Important milestone in PH tax history
The tax reform package signed into law by President Duterte last week is touted as the most important piece of legislation to be passed by Congress this year. Much criticism has been leveled at the higher taxes imposed on coal and other essential products, but the tax package contains one positive component that will benefit nearly all Filipino wage earners.
That component is marked by changes in the way income is taxed. The first package of the tax reform signed into law corrected the inequity of the Philippine tax system by reducing income taxes for 99 percent of income taxpayers, giving them much-needed relief after 20 years. Starting in 2018, every individual’s first P250,000 salary will be tax-free. Each income bracket will also experience a reduction in taxes to be paid starting next year. Small and micro taxpayers will also benefit as the new law simplifies the process with the replacement of income and percentage taxes with a flat tax of 8 percent of gross sales.
Finance Secretary Carlos Dominguez III has described it as “the biggest Christmas and New Year’s gift that the Duterte administration is giving to the people.” For the poor, the government is providing targeted cash transfers that will be sourced from higher consumption taxes to be imposed on the wealthy. These include additional taxes on mining, tobacco, cosmetic procedures and cars, among others.
At the same time, the tax package will raise revenues to fund the government’s priority and social infrastructure programs aimed at reducing poverty from 21.6 percent to the targeted 14 percent by 2022. Seventy percent of the incremental revenues of about P120 billion from the tax package will go to infrastructure and “build, build, build” programs, and the balance to social services, including free tuition in state universities and
colleges and expanded healthcare services.
Aside from these, Congress is expected to pass by the first quarter of 2018 a so-called tax reform package “1B,” which will include a tax amnesty and other measures that were excluded from the first tax reform package that the President signed into law last week. According to Dominguez, the legislature had committed to pass the second part of the first tax package by the first quarter of 2018. The government is considering amnesty for taxpayers with deficiencies in their payments of property taxes, estate taxes, regular taxes such as income taxes and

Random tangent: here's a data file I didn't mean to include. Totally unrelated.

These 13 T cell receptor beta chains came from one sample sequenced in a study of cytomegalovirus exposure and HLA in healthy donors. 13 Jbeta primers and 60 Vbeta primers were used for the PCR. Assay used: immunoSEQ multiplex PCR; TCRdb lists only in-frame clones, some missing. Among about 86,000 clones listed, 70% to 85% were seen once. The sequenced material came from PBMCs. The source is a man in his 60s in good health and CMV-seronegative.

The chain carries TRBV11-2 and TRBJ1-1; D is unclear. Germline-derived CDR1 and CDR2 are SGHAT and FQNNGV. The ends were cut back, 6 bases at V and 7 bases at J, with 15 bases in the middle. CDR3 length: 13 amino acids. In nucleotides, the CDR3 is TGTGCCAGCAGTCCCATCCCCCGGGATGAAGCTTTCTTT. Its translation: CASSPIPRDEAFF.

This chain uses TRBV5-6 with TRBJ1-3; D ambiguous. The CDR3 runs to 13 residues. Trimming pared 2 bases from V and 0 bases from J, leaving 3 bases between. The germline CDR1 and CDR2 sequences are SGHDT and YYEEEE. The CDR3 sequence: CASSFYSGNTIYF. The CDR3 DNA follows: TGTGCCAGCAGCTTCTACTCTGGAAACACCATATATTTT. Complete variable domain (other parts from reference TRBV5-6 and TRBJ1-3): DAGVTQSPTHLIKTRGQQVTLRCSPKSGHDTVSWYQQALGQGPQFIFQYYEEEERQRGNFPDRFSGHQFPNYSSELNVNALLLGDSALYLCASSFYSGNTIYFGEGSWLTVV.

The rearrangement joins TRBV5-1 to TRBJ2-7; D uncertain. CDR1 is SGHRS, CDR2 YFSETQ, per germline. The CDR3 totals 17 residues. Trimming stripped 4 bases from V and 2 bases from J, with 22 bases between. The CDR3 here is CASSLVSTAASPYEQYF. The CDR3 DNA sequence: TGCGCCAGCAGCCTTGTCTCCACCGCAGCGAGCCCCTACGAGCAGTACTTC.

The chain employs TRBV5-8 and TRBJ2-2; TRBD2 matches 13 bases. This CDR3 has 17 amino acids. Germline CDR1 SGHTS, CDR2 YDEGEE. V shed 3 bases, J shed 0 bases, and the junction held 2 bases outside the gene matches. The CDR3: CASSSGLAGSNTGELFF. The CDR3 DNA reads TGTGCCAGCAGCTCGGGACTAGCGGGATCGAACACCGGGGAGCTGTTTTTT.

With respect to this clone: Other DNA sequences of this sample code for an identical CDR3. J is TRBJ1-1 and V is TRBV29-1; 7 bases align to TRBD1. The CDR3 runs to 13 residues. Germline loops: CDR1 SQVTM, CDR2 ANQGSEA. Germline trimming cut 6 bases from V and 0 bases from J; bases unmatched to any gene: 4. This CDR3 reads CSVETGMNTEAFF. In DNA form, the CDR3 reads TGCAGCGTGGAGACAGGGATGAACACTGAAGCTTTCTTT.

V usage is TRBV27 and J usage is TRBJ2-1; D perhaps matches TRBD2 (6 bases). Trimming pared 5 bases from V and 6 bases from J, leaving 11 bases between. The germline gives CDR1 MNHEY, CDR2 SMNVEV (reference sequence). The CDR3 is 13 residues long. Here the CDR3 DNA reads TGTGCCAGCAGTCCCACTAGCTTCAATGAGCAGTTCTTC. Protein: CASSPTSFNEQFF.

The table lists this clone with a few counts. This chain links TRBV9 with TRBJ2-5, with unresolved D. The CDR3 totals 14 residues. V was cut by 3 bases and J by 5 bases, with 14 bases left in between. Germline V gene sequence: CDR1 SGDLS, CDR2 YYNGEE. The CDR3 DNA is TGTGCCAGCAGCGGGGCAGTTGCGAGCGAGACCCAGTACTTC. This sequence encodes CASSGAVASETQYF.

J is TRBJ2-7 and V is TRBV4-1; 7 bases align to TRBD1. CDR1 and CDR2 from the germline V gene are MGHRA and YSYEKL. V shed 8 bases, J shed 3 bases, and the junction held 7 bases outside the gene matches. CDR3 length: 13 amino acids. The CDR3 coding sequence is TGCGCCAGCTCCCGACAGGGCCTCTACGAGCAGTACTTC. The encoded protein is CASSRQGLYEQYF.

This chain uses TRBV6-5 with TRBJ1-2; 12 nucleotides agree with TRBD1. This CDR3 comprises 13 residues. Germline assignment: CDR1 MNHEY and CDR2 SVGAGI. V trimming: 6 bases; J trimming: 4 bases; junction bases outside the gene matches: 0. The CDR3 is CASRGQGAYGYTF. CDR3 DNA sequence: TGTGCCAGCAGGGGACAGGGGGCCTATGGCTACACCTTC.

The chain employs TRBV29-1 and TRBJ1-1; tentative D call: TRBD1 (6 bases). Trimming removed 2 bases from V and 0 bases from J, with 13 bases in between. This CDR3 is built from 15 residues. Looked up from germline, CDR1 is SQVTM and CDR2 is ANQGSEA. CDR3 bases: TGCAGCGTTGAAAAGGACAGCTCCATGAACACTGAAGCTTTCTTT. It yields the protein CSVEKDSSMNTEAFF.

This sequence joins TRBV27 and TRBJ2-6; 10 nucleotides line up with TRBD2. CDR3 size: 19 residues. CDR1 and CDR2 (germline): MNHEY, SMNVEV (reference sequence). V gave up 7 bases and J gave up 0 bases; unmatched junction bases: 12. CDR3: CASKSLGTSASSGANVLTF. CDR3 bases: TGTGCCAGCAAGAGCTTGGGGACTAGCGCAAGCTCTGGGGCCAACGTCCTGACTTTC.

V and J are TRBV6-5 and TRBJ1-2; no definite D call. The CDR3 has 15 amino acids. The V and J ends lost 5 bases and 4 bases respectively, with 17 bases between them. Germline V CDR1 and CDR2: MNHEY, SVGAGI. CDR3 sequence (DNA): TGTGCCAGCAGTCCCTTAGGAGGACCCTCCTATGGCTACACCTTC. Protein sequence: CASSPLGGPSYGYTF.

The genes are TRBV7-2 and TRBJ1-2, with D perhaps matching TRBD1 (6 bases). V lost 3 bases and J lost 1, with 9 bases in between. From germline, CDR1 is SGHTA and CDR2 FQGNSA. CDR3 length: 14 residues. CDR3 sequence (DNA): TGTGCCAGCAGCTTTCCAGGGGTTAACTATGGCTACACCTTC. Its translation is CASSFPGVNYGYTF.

value-added tax, as well as amnesty on tax cases pending in courts. This will provide relief to individuals and businessmen disputing the tax assessments made on them.
A second tax reform package is likewise scheduled to be filed in the first quarter of next year to lower corporate income taxes, among other things. This is aimed at helping make the Philippines an attractive investment destination; with the entry of new investors, new jobs are expected to be generated.
Critics are correct in saying that the new taxes in the first tax reform package will raise the prices of basic commodities and services. But per government and private computations, these would be minimal and would be more than covered by the savings that wage earners will make from the lower income tax rates.
For Dominguez, Congress’ ratification of the first tax reform package is an important milestone in the country’s history. It is also only the first of five packages that are intended to fix the structural problems of the tax system that has long been described as unfair, complex and inefficient. This tax reform will also raise the revenues needed to make positive change in the lives of Filipinos by building the
infrastructure—such as airports, bridges and highways—needed to boost economic activity in the regions. More investments mean more jobs, and more jobs mean more families getting out of poverty.
But time will tell if this is indeed the administration’s biggest Christmas gift to Filipinos.
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